The brief for this striking beach house designed by Clare Cousins Architects was to provide additional accommodation to an existing 1970’s Merchant Builder’s home in Mornington, Victoria, Australia. Located on a sloping block, the existing single storey house is sited well back on the block with limited access to ocean views. Rather than demolish or renovate the existing building the architects approach was to keep the building intact and design a new pavilion to sit adjacent to the original at the front of the site. The new pavilion includes a new master bedroom wing with living room and deck for outdoor dining that captures broad views of Port Philip Bay. Planning regulations permit only first floor structures that are located over car parking or storage areas which informed the elevated ‘stilt’ design. Timber construction is used holistically both internally and externally while an enclosed circulation stair clad in translucent polycarbonate connects the original to the new structure.
Photos: Shannon McGrath
This elegant expression of a modern western style home combines a rustic regional exterior with a refined contemporary interior in Cherry Hills Village a suburb of Denver, Colorado. The Cherry Hills residence has been designed by Ekman Design Studio in collaboration with interior design firm Comstock Design. The client’s private art collection is embraced by a combination of modern steel trusses, stonework and traditional timber beams. Generous expanses of glass allow for view corridors of the mountains to the west, open space wetlands towards the south and the adjacent horse pasture on the east.
Photos: Ron Ruscio Photography
The contemporary Residence in Kifisia has been designed for a family of four by N. Koukourakis & Associates in the suburb of Kifisia, in Athens, Greece. The home is comprised of 3,767 square feet (350 square meters) of living space, constructed on a small, almost level square plot. The concept of the designed was focused on establishing additional open air spaces to create a pleasant habitat on the small plot. The small stone mass in the entryway separates the public spaces from the private spaces to ensure privacy.
The open ground floor plan encompasses the foyer, sitting room, rest room, dining room and kitchen, which through large interior and exterior openings utilize all natural light to the largest extent, while at the same time they appear to complement the outdoor / open spaces since they are directly connected. The double height opening in the living room visually connects the ‘public’ and ‘private’ spaces of the residence. On the first floor, the living room, office and children’s bedrooms all have balconies without railings and transparent glass for maximization of the view. On the second floor the master bedroom has infinite views and a vast veranda. The basement comprises of additional secondary ‘functional rooms’ as well as the guest room.
The materials used for the exterior facade constitute the components used in the internal spaces. Coffee-grey coating and wood in a monochromatic dialogue define the overall structure of this building. The use of wood in the external spaces, the ground floor and the balconies doubles and visually connects the spaces of the residence.
The furniture follows the simple and minimal theme of the building’s spaces, enhancing the clean design lines and light colors of the structure as well as the primary function of light and the comfort of the spaces.
The shell of the house is constructed using a facade insulation system; the aluminum casings have thermal-break system and high spec double energy glass panels. Heating is provided through the floor while there is also a central air conditioning system. It is constructed in accordance with the specifications of a smart home where all operations including lighting, the movement of shutters, the alarm system, video surveillance cameras, multi-room sound system and air conditioning are all controlled by a centralized system.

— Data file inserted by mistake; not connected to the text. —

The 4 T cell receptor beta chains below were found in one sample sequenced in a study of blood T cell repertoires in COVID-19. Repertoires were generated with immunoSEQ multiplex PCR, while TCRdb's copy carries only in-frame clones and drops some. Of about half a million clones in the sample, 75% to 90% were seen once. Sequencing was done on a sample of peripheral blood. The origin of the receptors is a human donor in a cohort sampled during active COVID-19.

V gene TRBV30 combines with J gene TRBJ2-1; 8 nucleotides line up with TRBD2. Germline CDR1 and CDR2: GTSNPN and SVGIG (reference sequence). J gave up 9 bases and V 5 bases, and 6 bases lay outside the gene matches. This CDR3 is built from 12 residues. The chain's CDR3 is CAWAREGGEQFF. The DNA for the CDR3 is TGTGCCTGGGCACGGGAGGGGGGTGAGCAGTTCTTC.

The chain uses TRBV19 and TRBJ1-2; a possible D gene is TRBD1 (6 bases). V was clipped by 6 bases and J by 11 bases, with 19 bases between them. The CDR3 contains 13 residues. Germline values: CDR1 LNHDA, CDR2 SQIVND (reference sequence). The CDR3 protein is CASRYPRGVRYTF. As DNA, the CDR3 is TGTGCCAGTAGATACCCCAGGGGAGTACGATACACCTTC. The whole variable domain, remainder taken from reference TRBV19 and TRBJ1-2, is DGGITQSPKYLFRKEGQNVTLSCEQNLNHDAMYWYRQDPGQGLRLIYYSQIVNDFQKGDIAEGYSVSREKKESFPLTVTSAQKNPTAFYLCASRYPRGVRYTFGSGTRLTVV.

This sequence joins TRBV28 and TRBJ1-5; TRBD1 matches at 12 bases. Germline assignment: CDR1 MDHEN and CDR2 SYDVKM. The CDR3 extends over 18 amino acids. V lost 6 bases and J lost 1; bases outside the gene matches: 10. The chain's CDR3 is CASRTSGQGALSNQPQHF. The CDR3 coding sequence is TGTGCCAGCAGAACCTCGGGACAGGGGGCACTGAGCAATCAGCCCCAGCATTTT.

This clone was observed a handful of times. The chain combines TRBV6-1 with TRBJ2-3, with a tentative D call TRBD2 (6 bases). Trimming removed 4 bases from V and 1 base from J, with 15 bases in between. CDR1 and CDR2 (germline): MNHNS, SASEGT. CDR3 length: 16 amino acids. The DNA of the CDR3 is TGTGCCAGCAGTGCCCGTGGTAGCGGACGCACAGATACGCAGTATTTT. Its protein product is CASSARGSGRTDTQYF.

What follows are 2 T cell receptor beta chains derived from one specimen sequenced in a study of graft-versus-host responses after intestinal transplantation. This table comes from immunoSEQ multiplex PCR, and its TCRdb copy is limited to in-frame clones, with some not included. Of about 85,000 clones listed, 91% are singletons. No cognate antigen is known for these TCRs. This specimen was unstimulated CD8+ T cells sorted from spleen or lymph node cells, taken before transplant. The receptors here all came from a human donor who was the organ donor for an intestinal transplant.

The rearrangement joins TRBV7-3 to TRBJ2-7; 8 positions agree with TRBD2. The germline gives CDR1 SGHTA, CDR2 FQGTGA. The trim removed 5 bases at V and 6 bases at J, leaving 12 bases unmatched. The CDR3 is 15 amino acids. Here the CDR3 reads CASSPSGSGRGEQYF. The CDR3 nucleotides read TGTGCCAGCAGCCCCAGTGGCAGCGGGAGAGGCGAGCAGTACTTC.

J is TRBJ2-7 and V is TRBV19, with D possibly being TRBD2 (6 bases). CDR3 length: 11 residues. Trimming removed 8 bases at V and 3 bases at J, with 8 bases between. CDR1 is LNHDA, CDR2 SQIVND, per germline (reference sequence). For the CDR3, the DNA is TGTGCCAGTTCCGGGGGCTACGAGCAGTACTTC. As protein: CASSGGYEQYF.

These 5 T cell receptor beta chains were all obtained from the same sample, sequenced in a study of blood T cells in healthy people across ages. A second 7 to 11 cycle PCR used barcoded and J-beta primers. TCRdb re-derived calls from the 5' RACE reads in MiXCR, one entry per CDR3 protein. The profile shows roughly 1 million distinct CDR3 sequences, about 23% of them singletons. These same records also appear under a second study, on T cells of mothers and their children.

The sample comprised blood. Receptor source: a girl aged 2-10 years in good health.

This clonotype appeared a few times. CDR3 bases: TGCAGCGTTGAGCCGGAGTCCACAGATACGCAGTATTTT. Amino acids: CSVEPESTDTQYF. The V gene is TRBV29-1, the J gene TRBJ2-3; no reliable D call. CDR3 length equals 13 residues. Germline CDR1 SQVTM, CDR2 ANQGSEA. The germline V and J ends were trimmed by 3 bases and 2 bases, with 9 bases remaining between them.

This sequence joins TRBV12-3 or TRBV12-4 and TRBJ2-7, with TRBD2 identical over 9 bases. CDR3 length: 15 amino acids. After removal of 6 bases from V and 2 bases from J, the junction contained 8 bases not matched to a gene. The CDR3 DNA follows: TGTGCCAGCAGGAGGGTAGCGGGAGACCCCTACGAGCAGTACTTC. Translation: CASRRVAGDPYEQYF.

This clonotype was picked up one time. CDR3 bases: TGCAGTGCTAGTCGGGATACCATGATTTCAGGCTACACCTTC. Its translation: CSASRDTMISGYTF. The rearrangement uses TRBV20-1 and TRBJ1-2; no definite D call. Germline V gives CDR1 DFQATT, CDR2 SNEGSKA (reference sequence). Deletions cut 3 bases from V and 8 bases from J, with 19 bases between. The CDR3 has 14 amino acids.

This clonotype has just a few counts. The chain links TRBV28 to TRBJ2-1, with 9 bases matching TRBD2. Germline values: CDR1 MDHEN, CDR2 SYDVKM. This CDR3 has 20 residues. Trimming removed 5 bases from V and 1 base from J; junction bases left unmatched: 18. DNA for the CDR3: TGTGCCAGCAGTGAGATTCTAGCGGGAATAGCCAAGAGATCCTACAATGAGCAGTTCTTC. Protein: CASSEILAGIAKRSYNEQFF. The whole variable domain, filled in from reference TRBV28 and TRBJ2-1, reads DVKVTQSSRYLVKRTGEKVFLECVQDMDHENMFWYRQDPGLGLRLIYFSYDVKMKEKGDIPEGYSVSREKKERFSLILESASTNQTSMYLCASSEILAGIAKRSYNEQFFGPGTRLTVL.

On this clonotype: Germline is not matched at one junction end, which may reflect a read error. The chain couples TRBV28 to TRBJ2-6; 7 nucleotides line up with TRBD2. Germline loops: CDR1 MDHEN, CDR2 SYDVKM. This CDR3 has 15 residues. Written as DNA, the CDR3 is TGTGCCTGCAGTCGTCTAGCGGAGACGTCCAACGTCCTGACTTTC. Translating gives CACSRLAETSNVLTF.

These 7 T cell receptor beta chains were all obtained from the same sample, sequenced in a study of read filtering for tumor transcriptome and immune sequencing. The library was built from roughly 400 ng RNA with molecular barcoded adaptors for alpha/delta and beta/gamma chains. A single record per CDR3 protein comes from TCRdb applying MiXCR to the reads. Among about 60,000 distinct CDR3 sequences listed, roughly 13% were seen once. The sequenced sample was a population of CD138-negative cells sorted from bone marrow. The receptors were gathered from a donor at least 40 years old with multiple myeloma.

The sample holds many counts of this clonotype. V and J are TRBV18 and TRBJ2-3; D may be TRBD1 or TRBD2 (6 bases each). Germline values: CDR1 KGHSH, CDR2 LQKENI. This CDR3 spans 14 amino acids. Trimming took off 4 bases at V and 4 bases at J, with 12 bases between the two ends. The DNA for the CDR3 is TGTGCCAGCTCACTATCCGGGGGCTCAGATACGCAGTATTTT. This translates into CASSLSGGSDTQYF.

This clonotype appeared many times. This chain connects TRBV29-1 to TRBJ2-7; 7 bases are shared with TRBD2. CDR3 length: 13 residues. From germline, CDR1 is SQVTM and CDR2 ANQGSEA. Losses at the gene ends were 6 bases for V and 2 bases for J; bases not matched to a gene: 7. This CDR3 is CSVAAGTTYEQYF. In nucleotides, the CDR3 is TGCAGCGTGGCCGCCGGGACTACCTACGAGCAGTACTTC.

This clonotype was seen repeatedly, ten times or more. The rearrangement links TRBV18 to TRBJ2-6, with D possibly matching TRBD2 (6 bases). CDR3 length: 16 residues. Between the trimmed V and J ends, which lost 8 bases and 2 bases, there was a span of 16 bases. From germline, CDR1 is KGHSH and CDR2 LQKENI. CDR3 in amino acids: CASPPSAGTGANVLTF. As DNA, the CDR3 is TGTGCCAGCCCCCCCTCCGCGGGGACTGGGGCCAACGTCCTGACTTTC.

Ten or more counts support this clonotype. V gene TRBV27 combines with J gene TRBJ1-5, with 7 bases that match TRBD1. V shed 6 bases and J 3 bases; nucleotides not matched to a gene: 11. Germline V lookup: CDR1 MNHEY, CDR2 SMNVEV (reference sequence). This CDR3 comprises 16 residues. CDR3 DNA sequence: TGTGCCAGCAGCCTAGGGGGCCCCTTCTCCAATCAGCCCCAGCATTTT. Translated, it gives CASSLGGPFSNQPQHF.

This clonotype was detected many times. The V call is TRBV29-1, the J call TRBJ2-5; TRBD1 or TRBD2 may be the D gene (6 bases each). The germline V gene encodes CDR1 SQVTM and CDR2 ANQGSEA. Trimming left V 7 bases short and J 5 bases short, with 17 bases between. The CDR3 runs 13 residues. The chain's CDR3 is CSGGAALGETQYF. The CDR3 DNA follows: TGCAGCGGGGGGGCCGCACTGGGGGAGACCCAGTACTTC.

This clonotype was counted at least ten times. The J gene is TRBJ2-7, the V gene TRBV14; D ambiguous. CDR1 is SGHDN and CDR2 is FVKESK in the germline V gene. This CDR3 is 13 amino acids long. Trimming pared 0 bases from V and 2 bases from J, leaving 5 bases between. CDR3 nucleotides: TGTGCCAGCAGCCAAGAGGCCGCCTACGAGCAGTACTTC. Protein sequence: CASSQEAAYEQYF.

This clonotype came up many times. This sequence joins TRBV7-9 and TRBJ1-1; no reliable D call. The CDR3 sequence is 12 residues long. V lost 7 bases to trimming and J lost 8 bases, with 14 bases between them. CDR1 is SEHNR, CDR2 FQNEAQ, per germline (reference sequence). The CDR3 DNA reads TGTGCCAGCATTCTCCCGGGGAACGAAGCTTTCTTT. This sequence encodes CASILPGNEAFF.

This stunning contemporary detached house has been designed by Taller Héctor Barroso in 2009 in Mexico City, Mexico. Spread out over two levels, this single family home is comprised of 6,404 square feet (595 square meters) of living space. The landscaping and the beautiful exterior facade have been meticulously blended with some clever details. The home is a refreshing project with more to the interior than just furnishings and decorations such as great use of textures and materials, lighting, usage of space and attention to detail.
Photos: Courtesy of Taller Héctor Barroso
Sitting up high above Clifton, in Cape Town, South Africa, Nettleton 198 house connects a hillside garden on the East through the generous living space to the expansive Atlantic Ocean to the West. Designed by SAOTA Architects, the clients, a British couple living in Cape Town, requested a six-bedroom, seven-level home that makes the most of the site, the views and the mountain. The lower levels of the existing structure were totally remodeled while the upper level was demolished to allow for two new levels.
“Inspiration was drawn from the mountain and dark colors were used on the facade, allowing the building to visually recede into the mountain instead of being an obtrusive construction,” says Greg Truen, Project Partner. The site enjoys spectacular views, both of the sea and Lions Head and these views and the impact of the sun were key informants contributing to the overall design.
The sun being both a defining and also harsh influence on the property inspired the choice of screens, shutters and louvres that give the lower levels its distinctive gravitas. The living room can open up onto the west and the east completely, giving it the feeling of an open pavilion.
The finishes and detailing have been very carefully considered to achieve an integrated and visually effortless whole. The exterior of the building is clad in powder-coated aluminum which resulted in a very robust and precise surface finish. Internally, a much warmer look was achieved by using walnut timber. Black marble & glass were integrated into the design as accents.
The home is peppered with unusual design ‘delights’. The circular entrance area, clad in walnut timber, is one of the main features of the house. The space is amplified by a fascinating lighting installation of backlit slumped glass, that renders an “other-worldly” effect. An elegant floating timber staircase employs hanging stainless steel rods for a refreshing take on a balustrade. Others include the walnut-clad kitchen box, the granite-clad rim-flow pool and the sculptural cantilevered carbon fibre bar.
The clients wished to keep the interior as lean and focused as possible and the selection of furniture and lighting is both graphic and strong.
Photos: Courtesy of SAOTA Architects